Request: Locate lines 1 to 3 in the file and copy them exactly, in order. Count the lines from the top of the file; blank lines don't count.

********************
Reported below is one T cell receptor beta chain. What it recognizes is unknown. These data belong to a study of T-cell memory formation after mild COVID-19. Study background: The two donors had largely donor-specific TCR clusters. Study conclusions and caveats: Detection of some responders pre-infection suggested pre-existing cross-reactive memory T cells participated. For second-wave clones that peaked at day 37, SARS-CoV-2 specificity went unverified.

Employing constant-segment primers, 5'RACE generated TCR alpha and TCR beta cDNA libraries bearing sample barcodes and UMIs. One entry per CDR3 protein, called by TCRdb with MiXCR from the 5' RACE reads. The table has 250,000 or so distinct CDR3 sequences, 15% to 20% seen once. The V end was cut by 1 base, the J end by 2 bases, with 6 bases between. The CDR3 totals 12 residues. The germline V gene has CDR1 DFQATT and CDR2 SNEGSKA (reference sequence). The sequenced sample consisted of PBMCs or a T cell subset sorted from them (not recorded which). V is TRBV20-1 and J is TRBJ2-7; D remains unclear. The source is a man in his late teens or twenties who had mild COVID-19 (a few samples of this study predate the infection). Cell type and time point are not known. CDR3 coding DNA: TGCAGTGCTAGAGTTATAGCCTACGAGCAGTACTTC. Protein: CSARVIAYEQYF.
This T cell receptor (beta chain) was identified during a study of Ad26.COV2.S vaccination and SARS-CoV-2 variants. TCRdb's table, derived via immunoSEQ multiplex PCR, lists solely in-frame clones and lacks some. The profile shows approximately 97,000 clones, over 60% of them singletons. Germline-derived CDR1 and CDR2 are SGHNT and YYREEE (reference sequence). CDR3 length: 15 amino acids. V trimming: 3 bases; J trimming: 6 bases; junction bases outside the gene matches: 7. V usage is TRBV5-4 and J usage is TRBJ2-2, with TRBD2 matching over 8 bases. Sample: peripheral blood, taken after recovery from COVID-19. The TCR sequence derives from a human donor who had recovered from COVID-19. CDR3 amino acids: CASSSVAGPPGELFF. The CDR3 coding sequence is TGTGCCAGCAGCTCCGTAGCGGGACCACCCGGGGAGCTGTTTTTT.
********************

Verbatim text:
Reported below is one T cell receptor beta chain. What it recognizes is unknown. These data belong to a study of T-cell memory formation after mild COVID-19. Study background: The two donors had largely donor-specific TCR clusters. Study conclusions and caveats: Detection of some responders pre-infection suggested pre-existing cross-reactive memory T cells participated. For second-wave clones that peaked at day 37, SARS-CoV-2 specificity went unverified.

Employing constant-segment primers, 5'RACE generated TCR alpha and TCR beta cDNA libraries bearing sample barcodes and UMIs. One entry per CDR3 protein, called by TCRdb with MiXCR from the 5' RACE reads. The table has 250,000 or so distinct CDR3 sequences, 15% to 20% seen once. The V end was cut by 1 base, the J end by 2 bases, with 6 bases between. The CDR3 totals 12 residues. The germline V gene has CDR1 DFQATT and CDR2 SNEGSKA (reference sequence). The sequenced sample consisted of PBMCs or a T cell subset sorted from them (not recorded which). V is TRBV20-1 and J is TRBJ2-7; D remains unclear. The source is a man in his late teens or twenties who had mild COVID-19 (a few samples of this study predate the infection). Cell type and time point are not known. CDR3 coding DNA: TGCAGTGCTAGAGTTATAGCCTACGAGCAGTACTTC. Protein: CSARVIAYEQYF.
This T cell receptor (beta chain) was identified during a study of Ad26.COV2.S vaccination and SARS-CoV-2 variants. TCRdb's table, derived via immunoSEQ multiplex PCR, lists solely in-frame clones and lacks some. The profile shows approximately 97,000 clones, over 60% of them singletons. Germline-derived CDR1 and CDR2 are SGHNT and YYREEE (reference sequence). CDR3 length: 15 amino acids. V trimming: 3 bases; J trimming: 6 bases; junction bases outside the gene matches: 7. V usage is TRBV5-4 and J usage is TRBJ2-2, with TRBD2 matching over 8 bases. Sample: peripheral blood, taken after recovery from COVID-19. The TCR sequence derives from a human donor who had recovered from COVID-19. CDR3 amino acids: CASSSVAGPPGELFF. The CDR3 coding sequence is TGTGCCAGCAGCTCCGTAGCGGGACCACCCGGGGAGCTGTTTTTT.